FIG. illustrates a modification to the coin handling apparatus wherein an electric motor 130 may be attached to the underside of the base spider portion 12 associated with speed reduction transmission means 132 which may be drivingly connected to the plate shaft 26 by conventional drive connection means. If the motor is to be attached to the base 10, extension legs 134 are affixed to the base toiprovide the necessary clearance for the motor.

It will, therefore, be appreciated that the aforedescribed structure produces a coin counting and packaging device of a simplified nature wherein the number of moving parts is substantially reduced over prior constructions and no gears or other complicated mechanical elements are needed. The device produces very accurate counting of the coins and is so constructed as not to be affected by worn coins. The interlocked action of the gates 82 and 92 by their .associated cams simplifies the operation and pre vents miscounting, or improper operation, as would be possible if the gates were individually. operated. By sequentially operating the gates by a common actuator, an

accurate count will be assured during each packaging cycle.

It is to be noted that the ring projection 64 is so located that the coins entering the inner track 58 slightly project inwardly of the ring Wall 34, FIG. 1. This relationship prevents the coins from shingling and minimizes malfunctioning. By providing adjustment means for the ring 32, only two rings are needed to handle four denominations of coins and the adjustment means permits the ring to be raised or lowered as wear thereof occurs.

It is appreciated that various modifications to the disclosed embodiment may be apparent to those skilled in the art without departing from the spirit and scope thereof, and it is intended the invention should be defined only by the scope of the following claims.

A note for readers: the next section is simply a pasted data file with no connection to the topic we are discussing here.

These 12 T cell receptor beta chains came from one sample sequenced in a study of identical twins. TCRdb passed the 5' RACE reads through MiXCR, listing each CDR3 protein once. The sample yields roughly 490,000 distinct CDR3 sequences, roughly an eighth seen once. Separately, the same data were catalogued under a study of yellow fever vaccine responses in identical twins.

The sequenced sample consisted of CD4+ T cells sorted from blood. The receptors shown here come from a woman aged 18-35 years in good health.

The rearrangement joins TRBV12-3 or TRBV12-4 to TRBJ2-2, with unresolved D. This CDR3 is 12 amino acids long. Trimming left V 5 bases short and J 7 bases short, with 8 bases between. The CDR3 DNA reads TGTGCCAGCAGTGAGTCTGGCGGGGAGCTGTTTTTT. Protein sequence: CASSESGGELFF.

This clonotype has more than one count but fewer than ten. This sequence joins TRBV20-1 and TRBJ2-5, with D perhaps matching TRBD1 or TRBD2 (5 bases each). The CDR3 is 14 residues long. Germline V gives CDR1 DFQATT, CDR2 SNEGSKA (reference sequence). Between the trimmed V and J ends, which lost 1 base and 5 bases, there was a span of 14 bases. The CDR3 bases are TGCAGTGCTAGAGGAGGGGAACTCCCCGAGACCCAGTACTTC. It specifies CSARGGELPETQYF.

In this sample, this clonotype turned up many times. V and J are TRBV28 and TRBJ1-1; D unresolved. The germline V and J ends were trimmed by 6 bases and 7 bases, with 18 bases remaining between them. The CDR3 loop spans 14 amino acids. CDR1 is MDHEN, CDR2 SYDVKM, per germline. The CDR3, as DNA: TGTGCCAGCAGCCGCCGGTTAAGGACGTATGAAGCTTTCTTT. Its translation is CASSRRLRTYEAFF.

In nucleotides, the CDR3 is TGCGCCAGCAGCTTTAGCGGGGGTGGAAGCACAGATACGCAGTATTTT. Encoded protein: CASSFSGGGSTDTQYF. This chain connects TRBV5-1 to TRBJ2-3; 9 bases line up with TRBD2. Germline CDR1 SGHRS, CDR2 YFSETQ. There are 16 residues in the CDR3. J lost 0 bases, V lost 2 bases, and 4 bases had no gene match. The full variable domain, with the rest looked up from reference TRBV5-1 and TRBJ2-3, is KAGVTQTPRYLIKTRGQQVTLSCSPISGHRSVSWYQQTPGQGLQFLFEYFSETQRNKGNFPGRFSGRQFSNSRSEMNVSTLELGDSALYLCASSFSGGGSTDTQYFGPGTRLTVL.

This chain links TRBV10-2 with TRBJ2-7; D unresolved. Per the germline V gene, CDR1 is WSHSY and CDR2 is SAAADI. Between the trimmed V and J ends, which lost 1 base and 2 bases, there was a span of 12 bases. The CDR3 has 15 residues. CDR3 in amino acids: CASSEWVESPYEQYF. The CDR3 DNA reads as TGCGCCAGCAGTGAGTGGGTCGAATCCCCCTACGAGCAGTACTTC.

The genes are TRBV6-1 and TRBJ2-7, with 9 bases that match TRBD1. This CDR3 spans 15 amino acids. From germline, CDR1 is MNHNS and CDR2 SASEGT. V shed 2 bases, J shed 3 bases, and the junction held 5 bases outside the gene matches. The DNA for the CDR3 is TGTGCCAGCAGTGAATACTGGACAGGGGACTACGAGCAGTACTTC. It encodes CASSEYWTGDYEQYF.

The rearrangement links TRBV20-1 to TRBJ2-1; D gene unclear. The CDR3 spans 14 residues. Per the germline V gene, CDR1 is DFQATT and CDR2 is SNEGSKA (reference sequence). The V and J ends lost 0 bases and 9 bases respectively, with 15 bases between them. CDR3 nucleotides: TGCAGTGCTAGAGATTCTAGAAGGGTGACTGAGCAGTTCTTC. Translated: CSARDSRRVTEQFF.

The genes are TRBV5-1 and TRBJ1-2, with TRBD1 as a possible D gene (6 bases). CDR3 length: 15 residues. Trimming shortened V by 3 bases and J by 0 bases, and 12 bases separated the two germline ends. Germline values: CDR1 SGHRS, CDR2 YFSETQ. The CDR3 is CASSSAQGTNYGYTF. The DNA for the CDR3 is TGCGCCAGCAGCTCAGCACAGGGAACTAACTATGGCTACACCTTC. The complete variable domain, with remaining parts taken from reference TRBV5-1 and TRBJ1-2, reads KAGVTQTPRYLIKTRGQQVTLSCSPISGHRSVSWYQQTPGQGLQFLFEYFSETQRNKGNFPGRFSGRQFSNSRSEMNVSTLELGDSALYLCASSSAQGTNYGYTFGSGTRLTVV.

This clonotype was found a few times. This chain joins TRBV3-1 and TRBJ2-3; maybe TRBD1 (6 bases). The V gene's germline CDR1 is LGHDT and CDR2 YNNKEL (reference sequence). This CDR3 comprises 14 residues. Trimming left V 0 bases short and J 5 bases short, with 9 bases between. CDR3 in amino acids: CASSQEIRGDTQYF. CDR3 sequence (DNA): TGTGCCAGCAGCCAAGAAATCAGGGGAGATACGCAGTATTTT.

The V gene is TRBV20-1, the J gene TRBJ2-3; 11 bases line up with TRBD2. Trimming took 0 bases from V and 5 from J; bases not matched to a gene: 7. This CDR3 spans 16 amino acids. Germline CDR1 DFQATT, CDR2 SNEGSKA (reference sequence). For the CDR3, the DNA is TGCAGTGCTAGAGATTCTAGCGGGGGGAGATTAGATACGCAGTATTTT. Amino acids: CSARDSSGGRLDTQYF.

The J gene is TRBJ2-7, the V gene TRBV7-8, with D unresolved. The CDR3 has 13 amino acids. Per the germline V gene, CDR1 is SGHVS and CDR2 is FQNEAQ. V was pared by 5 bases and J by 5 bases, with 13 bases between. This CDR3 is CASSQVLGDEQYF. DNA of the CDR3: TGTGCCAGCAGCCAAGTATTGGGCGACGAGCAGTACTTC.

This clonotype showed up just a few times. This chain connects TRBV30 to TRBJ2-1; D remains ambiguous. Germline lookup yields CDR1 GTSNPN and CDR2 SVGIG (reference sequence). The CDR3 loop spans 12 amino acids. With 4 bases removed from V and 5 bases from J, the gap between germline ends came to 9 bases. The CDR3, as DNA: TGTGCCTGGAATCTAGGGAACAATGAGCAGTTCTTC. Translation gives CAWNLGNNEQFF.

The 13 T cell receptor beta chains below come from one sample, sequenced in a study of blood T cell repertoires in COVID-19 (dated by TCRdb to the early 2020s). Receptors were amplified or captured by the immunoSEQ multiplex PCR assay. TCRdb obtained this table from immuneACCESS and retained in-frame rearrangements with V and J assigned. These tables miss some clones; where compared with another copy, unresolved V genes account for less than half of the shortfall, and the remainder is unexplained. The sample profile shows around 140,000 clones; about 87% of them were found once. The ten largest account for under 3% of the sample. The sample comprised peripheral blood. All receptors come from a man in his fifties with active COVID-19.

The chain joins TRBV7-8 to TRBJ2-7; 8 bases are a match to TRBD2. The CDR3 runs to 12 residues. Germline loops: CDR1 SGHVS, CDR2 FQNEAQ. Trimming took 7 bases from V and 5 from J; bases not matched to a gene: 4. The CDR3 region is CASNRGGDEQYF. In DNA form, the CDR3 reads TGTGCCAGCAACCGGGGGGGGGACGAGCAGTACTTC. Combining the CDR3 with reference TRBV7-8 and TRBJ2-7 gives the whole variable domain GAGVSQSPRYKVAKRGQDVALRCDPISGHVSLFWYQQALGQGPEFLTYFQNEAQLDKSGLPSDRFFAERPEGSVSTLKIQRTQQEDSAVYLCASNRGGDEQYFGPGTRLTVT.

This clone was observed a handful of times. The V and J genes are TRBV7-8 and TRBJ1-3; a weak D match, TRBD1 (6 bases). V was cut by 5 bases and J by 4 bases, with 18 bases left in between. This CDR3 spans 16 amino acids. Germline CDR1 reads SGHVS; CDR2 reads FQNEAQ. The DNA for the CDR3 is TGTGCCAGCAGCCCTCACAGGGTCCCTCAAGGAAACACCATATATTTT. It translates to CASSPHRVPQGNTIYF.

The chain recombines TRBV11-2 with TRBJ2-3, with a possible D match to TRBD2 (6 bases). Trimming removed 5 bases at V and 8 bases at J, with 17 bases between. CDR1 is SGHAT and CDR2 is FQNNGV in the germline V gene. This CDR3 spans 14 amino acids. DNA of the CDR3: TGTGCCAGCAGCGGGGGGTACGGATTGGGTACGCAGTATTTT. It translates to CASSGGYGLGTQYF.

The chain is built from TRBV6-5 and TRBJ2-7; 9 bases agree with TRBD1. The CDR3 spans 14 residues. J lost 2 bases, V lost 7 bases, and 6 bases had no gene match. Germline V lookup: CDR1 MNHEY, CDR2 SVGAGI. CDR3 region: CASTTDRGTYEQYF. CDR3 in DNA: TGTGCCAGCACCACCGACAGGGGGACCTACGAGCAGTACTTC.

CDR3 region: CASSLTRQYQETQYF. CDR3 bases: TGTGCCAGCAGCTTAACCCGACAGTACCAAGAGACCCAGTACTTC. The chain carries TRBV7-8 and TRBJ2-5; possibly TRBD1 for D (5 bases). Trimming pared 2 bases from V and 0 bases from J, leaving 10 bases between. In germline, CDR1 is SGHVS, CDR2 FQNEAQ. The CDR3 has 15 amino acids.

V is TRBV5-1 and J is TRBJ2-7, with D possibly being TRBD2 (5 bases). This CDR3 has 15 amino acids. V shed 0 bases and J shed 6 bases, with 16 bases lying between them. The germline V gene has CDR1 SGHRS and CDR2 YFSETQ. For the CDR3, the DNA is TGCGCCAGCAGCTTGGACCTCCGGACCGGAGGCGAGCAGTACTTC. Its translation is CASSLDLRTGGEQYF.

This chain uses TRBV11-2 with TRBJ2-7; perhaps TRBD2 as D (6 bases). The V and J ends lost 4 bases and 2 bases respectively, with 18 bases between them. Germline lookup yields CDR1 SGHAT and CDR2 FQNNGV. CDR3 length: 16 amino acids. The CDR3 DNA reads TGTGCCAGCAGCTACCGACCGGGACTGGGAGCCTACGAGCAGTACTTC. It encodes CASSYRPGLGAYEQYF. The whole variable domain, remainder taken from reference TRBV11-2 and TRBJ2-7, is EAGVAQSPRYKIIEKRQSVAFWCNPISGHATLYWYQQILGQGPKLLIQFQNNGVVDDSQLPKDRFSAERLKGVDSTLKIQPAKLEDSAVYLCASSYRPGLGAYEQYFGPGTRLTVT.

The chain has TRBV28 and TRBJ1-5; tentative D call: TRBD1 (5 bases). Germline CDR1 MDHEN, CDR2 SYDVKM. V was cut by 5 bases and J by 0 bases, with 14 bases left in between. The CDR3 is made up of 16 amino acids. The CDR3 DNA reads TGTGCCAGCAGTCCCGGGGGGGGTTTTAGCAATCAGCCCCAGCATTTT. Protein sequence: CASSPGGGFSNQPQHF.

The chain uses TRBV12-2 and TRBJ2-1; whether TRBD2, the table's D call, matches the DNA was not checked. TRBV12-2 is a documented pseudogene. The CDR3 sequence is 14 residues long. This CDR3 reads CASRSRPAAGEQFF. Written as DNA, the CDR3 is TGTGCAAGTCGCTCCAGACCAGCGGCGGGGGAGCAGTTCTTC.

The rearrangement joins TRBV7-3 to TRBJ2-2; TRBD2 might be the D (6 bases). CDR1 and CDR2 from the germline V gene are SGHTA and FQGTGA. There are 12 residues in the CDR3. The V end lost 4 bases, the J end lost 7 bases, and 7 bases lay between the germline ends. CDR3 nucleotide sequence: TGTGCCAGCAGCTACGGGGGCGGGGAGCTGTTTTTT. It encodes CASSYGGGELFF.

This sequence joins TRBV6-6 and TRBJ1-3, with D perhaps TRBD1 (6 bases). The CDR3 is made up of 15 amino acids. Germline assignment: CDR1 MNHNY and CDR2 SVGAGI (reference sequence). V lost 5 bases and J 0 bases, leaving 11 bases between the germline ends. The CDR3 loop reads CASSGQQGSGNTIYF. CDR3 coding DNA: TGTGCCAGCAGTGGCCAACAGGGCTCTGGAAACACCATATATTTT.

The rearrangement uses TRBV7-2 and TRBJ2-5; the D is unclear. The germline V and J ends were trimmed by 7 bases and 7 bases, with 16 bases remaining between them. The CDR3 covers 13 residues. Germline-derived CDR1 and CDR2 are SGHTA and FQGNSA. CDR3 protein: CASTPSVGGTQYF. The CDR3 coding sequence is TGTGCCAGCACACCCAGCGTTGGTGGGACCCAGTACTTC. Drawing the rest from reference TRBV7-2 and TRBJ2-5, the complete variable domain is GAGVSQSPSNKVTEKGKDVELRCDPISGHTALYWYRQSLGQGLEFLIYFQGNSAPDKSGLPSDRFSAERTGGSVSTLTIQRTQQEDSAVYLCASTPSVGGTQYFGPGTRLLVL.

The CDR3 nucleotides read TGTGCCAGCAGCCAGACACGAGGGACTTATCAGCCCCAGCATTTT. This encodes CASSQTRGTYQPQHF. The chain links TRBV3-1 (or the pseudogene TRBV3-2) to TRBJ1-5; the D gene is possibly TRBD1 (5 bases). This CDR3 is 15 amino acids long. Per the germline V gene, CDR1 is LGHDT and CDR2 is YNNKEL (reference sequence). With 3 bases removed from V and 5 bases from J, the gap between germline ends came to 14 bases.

What is claimed is:

1. Coin handling apparatus comprising, in combination,

(a) a base,

(b) a plate rotatably mounted upon said base, a coin receiving surface defined upon said plate,

(0) an annular coin guide ring'mounted upon said base superimposed over at least a portion of said plate, and substantially concentric to the axis of rotation thereof,

(d) a first coin track defined in said ring adapted to receive coins located upon said plate and displaced by centrifugal force upon rotation of said plate, an outlet defined in said first track,

(e) a second coin track defined in said ring adapted to receive coins located on said plate and having an inlet and outlet, said inlet defined in said second track communicating with said first track outlet whereby said second track is adapted to receive coins from said first track,

(f) first and second gates mounted on said base adapted to be selectively positioned within and from said second track, said gates being spaced apart a predetermined distance in the direction of said second track, and

(g) operating means operating said gates.

v2. Coin handling apparatus comprising, in combination,

(a) a base,

(b) a plate rotatably mounted upon said base upon a vertical axis, an upper planar coin receiving surface defined on said plate having a peripheral portion,

(0) means associated with said plate for rotating said plate,

((1) an annular coin guide ring mounted upon said base superimposed over said plate peripheral portion,

(e) a first coin track defined in said ring adapted to receive coins located upon said plate and displaced by centrifugal force upon rotation of said plate, an outlet defined in said first track,